Anticardiolipin Antibodies as a Risk Factor of Atherosclerosis in Intermittent Claudication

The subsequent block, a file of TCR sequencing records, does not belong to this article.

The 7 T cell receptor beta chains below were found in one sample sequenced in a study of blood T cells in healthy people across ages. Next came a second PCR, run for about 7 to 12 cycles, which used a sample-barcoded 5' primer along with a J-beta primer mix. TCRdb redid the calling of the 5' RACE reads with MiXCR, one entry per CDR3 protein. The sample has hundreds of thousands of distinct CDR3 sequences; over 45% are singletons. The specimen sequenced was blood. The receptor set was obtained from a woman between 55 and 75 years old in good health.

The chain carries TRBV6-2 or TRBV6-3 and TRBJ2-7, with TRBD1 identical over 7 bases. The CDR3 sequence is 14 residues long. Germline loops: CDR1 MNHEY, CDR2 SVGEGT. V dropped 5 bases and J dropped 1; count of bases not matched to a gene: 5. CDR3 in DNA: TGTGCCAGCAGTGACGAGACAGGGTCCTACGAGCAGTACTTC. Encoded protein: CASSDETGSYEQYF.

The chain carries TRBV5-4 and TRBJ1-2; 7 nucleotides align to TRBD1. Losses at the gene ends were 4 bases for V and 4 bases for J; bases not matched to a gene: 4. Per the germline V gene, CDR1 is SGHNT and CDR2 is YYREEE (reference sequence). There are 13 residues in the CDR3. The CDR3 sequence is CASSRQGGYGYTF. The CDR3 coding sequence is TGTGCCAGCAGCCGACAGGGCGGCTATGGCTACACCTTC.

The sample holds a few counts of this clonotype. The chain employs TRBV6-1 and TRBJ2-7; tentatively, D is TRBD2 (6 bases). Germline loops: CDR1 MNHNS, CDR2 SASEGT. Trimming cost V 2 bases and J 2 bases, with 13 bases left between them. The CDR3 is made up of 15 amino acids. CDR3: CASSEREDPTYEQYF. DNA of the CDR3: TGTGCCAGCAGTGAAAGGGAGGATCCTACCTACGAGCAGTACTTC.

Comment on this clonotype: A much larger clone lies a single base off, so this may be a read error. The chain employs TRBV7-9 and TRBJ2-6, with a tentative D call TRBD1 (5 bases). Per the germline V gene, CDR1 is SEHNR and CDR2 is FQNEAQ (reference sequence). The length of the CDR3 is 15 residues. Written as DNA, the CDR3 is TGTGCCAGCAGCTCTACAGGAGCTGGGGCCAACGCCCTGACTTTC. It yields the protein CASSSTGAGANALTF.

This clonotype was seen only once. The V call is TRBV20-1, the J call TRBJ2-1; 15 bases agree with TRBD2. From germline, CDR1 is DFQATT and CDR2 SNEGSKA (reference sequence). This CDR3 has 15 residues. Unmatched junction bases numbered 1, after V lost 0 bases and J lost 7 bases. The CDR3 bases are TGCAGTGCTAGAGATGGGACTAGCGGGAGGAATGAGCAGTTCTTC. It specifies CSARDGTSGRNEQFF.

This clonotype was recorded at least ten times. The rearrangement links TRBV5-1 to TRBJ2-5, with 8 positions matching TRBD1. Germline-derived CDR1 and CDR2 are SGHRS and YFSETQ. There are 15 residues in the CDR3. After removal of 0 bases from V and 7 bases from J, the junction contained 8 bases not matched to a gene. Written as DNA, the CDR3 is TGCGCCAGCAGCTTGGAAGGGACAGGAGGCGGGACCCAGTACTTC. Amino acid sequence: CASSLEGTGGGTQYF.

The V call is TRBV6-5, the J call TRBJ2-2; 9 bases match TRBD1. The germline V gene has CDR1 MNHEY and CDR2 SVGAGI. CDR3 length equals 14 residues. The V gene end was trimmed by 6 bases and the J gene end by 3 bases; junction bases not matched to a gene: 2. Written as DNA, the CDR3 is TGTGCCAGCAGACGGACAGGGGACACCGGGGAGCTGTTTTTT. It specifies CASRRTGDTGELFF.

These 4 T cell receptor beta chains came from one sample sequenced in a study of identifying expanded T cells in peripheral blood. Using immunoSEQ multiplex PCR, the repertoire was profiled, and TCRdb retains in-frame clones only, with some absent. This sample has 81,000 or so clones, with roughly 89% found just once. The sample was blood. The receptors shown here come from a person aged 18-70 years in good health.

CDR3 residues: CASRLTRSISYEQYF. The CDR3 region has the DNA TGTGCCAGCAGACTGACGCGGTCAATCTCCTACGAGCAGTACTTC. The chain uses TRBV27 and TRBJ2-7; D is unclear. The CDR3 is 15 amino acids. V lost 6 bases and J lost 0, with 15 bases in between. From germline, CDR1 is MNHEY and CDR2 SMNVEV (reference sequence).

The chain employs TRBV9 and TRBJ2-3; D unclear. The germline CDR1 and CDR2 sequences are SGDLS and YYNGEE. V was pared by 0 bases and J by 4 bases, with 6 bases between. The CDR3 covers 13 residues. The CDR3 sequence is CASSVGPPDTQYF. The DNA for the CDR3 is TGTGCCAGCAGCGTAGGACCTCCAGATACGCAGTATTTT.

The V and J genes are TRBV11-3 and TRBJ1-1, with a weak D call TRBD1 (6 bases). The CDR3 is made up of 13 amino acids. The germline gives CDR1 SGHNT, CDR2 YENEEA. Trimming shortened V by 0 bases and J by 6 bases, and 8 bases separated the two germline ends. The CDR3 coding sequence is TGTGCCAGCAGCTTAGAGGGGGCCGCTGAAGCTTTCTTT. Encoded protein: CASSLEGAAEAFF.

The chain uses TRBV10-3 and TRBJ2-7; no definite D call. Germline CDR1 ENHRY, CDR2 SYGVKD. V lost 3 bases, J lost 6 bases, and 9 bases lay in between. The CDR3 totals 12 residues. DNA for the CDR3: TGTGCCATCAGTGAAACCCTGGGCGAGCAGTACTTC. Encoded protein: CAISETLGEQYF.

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Anticardiolipin antibodies have been associated as a risk factor of atherosclerosis. The aim of this study was to evaluate the association between anticardiolipin antibodies and intermittent claudication. Forty consecutive patients (33 men, 7 women; age range: 45-84 years, mean 65.5) who were seen in the angiology and vascular surgery department with intermittent claudication were evaluated. Exclusion criteria included prior revascularization, angioplasty, or a history of thrombosis of a lower limb. Forty individuals (23 men, 17 women; age range: 58-82 years, mean 67.1) who attended a support group for senior citizens and who were apparently healthy formed the control group. Anticardiolipin antibodies were evaluated by means of enzyme-linked immunosorbent assay (ELISA) for quantitative measurement of immunoglobulin G (IgG) and IgM antibodies against cardiolipins in serum. IgG levels were considered normal when <7, borderline from 7 to 10, and elevated at >10 GPL units/mL; IgM levels were normal when <4, borderline from 4 to 7, and elevated at >7 MPL, as recommended by the test manufacturers. Statistical analysis used the relative risk test with a confidence interval of 95%. Twenty-three patients from the study group and 6 individuals from the control group were found to have elevated levels of anticardiolipin antibodies giving a relative risk of 3.833 (ranging from 1.749 to 8.4; p value <0.0001). In conclusion, patients who have elevated levels of anticardiolipin antibodies present a 3.8 times greater risk of developing intermittent claudication.

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